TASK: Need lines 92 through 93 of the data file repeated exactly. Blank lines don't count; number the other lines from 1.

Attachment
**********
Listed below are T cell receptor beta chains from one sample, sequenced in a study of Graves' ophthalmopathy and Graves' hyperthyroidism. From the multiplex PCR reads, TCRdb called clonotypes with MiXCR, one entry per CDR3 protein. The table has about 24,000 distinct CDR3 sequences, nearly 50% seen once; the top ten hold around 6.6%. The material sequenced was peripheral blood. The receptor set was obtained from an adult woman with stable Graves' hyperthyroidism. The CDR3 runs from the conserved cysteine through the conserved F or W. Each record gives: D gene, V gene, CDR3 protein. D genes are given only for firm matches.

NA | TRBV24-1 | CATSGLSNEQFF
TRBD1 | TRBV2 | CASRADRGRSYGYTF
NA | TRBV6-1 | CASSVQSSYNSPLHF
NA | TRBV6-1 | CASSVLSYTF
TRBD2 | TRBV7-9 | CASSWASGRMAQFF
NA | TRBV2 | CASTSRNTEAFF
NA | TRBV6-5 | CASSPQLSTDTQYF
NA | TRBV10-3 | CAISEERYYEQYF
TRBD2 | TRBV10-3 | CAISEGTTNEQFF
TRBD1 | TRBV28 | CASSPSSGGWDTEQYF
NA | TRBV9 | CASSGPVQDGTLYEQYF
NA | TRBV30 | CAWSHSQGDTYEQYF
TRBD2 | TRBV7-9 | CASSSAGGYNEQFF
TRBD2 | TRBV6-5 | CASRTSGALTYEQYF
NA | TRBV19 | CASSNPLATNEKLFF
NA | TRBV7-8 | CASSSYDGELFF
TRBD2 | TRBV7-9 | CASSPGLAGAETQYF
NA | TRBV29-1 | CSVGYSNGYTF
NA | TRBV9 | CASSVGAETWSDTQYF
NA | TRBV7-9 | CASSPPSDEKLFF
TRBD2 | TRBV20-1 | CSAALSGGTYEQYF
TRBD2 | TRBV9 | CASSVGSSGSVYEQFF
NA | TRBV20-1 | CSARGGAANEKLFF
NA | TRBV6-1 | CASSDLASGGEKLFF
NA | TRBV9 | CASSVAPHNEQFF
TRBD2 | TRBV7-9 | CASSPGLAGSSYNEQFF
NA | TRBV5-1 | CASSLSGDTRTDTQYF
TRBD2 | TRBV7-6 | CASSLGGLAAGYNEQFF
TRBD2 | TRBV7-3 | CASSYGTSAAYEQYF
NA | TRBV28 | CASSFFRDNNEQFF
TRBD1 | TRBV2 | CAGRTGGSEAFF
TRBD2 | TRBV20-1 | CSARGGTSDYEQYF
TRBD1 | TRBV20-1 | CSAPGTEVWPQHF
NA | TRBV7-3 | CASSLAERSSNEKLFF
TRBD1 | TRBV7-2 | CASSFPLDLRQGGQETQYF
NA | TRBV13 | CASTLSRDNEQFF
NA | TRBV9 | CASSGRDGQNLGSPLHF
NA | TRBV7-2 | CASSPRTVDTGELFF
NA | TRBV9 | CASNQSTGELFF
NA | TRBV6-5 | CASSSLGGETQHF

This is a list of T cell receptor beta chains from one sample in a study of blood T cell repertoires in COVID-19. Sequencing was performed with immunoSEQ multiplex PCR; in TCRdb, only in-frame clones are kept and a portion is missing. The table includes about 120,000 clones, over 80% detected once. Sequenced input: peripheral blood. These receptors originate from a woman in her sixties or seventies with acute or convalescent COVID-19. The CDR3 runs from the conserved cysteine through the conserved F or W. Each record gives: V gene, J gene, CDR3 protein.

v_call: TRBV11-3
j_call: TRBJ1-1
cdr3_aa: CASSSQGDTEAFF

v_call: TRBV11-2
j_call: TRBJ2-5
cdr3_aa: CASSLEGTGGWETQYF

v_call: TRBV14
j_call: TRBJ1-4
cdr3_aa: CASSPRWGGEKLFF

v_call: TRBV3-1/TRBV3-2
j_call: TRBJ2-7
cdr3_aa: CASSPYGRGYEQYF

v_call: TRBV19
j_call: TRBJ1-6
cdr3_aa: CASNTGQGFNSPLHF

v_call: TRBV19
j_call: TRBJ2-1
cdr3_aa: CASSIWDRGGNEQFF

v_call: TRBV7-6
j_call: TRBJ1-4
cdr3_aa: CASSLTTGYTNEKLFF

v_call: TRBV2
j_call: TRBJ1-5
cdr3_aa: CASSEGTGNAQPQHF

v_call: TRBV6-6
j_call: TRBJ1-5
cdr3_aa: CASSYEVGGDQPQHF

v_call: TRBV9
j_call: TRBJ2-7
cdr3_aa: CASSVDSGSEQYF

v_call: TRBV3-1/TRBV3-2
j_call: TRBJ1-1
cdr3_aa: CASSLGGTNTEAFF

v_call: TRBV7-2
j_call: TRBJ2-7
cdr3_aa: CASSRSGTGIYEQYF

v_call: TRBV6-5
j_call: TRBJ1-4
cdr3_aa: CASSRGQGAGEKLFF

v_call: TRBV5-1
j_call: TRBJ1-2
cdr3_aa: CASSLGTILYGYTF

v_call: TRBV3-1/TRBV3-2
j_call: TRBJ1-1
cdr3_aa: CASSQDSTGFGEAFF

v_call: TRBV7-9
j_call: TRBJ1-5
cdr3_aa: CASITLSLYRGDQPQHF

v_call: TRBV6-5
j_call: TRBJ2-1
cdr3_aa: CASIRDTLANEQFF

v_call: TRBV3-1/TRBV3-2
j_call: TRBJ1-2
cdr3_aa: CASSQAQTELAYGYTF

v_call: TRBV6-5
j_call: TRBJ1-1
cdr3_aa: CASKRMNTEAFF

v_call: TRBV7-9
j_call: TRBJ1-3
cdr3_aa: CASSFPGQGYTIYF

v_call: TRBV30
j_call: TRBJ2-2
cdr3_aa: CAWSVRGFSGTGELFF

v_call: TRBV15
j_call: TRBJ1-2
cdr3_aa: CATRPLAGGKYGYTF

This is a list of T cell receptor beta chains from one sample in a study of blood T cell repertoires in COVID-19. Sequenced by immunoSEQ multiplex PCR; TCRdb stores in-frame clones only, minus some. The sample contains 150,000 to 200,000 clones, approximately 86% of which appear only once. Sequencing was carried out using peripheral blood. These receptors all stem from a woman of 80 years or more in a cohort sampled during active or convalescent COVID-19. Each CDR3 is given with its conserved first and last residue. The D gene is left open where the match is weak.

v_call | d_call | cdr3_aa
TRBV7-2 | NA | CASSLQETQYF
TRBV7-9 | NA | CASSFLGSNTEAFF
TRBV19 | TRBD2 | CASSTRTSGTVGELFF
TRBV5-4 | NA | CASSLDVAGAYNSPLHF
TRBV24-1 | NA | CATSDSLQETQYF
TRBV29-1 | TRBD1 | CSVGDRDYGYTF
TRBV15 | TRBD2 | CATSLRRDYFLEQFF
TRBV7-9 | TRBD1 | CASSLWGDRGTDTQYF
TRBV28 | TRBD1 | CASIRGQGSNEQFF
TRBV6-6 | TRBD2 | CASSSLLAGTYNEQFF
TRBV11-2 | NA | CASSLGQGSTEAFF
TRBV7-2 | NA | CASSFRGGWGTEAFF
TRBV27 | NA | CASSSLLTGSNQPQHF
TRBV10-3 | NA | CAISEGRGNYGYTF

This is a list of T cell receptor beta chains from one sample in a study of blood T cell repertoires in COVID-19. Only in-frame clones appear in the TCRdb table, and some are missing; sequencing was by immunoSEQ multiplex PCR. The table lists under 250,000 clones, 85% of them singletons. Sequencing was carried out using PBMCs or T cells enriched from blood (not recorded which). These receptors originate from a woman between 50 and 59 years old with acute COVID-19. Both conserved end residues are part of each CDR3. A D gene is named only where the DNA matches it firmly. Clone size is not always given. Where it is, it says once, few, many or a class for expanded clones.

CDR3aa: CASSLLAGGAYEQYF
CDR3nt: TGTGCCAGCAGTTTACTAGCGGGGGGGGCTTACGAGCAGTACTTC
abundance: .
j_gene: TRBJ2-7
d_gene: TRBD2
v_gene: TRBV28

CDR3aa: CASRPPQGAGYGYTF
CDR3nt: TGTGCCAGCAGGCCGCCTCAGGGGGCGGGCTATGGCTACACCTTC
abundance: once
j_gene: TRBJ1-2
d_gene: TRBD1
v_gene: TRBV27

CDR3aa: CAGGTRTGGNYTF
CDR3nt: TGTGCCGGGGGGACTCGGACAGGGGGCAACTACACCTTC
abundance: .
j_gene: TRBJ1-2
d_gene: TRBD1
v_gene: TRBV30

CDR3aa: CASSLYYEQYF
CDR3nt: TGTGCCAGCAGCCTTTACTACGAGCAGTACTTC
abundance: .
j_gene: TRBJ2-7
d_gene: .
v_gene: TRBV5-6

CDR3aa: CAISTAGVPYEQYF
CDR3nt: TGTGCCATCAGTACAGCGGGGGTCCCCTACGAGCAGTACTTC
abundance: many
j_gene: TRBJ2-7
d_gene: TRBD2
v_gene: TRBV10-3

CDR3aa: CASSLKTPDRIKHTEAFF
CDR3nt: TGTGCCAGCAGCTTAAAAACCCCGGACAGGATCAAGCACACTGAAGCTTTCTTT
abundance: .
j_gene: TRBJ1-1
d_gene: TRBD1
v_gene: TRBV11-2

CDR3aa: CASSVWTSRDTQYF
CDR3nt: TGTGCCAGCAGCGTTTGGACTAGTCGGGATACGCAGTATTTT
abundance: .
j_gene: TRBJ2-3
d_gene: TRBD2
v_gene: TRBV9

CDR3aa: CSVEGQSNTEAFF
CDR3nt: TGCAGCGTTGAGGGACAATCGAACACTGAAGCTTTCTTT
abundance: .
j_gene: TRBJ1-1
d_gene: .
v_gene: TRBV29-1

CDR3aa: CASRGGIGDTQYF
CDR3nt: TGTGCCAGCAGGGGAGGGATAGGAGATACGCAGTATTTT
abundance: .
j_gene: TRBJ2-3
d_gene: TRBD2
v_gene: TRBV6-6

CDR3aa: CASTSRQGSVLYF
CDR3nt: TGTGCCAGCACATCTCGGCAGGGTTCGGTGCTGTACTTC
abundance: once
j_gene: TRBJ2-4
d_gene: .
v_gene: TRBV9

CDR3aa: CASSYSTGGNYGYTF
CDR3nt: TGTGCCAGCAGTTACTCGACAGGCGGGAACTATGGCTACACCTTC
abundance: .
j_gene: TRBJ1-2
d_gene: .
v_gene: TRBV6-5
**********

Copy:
j_call: TRBJ2-1
cdr3_aa: CASIRDTLANEQFF